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Beer Reviews Staatsbrauerei Weihenstephan Kristall Weiss

I’ve just returned from a trip to Germany and Belgium and as you can imagine, this gave me an opportunity to sample some previously unsampled malt-based beverages. Oh joy.

The Bavarian Brauerei Weihenstephaner is apparently the oldest brewery in the world, so I expect they’ve picked up a bit of expertise in the art of brewing over the years. They produce a range of beers, but as the category above states, this little gem of impartiality concerns their Kristall Weissbier. It’s brewed with a combination of wheat and barley malt, and is filtered. Obviously, it’s brewed in strict adherence to the Reinheitsgebot, the German beer purity law of 1516 that states only water, malt, hops and yeast can be used.
For more information about the brewery, its history and other products, click on the link below.

But first, a word from our sponsors…

“The source of its pearling, effervescent taste is the secret fermentation process which we have developed especially for our crystal wheat beer. It quenches your thirst like no other beer. With its elegant appearance, it is the speciality of our brewery. Goes well with fish, seafood and light dishes.”

This beer pours a bright and, unusually for the style, clear light golden colour which is topped by a big-n-bouncy, white head of foam. The head gradually sinks a bit, but never completely disappears and leaves a respectable amount of lacing on the glass.

The aroma is decidedly fruity with hints of bananas and pears, lemons and oranges, and a spicy, clove-like note in the background. There’s some wheaty malt, and a biscuit-like note too.

It’s light bodied with a quite bubbly mouth feel. The taste is even more fruity than the aroma, with more bananas and pears, and a little apple flavour rolling around. The clove-like flavour almost overrides this, but not quite. There are hints of bubble-gum, and a subtle yeastiness. The wheat malt gives it an almost nutty feel but there’s little or no noticeable input from any hops – just a faint bitterness and dryness towards the finish. It has a clean and refreshing aftertaste.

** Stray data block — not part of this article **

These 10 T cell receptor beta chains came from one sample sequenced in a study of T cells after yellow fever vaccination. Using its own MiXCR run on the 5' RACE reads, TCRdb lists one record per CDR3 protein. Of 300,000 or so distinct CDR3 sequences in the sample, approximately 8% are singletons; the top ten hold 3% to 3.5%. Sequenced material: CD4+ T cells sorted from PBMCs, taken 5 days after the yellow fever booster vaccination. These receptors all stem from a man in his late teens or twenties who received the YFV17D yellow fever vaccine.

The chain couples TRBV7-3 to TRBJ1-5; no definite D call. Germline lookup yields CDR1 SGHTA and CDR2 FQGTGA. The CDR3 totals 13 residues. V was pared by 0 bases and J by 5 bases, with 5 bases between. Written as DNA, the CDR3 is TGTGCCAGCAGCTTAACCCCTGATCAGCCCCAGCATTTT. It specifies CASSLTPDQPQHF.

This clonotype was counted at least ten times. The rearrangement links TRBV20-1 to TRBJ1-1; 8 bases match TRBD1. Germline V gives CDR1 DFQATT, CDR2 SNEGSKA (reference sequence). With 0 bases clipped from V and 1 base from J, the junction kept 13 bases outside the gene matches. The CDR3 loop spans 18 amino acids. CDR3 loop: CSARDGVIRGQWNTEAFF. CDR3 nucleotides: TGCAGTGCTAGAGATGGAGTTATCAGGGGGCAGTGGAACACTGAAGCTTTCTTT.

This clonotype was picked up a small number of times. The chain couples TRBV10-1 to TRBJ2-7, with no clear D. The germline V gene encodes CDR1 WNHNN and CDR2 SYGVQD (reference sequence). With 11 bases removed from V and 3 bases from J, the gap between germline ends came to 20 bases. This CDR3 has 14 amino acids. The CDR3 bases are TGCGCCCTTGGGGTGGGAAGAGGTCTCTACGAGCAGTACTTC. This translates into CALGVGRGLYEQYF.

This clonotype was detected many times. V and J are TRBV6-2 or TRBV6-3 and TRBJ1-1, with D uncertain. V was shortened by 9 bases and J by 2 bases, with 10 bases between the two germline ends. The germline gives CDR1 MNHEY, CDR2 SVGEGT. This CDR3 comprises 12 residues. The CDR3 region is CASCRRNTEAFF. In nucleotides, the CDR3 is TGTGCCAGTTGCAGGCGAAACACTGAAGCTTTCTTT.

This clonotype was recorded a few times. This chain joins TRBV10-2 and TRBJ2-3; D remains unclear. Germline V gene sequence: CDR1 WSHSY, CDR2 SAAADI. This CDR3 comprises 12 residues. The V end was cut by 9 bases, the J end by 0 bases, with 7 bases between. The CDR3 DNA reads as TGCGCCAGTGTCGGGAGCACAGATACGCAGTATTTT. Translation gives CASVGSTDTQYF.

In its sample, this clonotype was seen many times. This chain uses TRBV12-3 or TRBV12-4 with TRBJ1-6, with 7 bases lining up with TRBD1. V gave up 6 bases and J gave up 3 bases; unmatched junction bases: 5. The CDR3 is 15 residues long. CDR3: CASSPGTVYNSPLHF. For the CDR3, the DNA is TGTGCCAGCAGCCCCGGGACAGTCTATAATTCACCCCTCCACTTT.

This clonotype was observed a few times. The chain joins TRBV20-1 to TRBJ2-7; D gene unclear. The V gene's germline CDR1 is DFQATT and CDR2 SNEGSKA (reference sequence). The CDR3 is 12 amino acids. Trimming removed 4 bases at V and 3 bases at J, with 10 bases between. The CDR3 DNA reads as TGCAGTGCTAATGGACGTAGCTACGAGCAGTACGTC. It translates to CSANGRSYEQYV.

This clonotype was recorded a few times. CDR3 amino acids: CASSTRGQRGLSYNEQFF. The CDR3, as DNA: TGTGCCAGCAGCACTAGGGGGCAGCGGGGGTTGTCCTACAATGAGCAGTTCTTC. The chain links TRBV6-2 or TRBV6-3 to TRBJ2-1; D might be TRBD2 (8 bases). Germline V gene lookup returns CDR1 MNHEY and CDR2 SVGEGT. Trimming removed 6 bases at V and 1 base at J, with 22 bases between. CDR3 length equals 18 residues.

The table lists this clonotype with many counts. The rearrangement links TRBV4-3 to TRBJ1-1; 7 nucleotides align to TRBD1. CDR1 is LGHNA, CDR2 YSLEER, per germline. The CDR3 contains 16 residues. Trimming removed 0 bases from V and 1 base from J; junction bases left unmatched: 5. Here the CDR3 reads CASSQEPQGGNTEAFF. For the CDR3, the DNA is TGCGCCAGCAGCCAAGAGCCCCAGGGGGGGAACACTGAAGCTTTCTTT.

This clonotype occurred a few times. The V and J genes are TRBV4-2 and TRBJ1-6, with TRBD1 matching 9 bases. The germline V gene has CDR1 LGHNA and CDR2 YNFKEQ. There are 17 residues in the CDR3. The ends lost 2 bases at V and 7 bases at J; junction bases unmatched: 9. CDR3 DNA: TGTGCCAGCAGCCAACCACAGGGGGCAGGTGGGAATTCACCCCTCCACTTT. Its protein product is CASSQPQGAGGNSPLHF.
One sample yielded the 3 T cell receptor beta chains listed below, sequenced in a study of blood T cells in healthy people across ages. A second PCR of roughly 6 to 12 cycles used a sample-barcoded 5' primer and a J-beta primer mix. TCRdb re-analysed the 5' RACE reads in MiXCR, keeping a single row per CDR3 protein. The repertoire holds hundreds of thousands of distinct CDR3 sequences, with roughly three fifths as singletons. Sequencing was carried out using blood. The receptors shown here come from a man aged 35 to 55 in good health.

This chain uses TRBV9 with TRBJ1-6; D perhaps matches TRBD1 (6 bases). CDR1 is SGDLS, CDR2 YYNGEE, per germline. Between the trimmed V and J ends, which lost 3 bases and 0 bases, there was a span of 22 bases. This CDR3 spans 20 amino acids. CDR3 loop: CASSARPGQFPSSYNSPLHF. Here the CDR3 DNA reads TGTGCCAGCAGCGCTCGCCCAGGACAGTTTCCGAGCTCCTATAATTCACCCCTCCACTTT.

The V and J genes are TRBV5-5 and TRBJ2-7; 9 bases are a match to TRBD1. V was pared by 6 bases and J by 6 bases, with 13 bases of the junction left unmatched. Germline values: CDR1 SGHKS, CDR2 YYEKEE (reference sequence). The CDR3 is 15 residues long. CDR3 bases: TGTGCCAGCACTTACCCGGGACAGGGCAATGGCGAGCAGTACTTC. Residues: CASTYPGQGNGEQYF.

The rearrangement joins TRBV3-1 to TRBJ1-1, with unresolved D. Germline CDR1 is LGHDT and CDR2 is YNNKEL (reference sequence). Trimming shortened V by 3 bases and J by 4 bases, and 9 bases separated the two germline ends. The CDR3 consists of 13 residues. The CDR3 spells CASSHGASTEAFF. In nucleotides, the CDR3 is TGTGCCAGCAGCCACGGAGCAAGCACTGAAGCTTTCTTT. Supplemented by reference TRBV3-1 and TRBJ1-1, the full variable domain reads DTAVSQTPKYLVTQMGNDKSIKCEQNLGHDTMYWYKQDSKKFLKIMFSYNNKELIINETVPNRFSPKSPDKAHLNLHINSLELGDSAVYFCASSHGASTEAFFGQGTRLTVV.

At 5.4% ABV, this is a clean and clear, crisp and sharp brew that’s extremely refreshing. It’s maybe a little clean and clear for some as it’s filtered and therefore doesn’t have the normal, cloudy appearance of most wheat beers. I’m not sure if this is a good thing or not. On the one hand, it may encourage people to try what is a fine beer, on the other, filtering it means that some of the flavour is lost.
That apart, it’s an interesting and complex beer that can’t fail to satisfy. Ideal for a warm afternoon, a lunch of bockwurst mit kartoffelsalat (the Teutonic equivalent of bangers-n-mash) would just about do the trick…I know it did for me.
A very nice beer, but not the best wheat beer I’ve ever had.

Would I drink it again? – I think so – it’s not the best wheat beer, but it’s certainly not the wurst.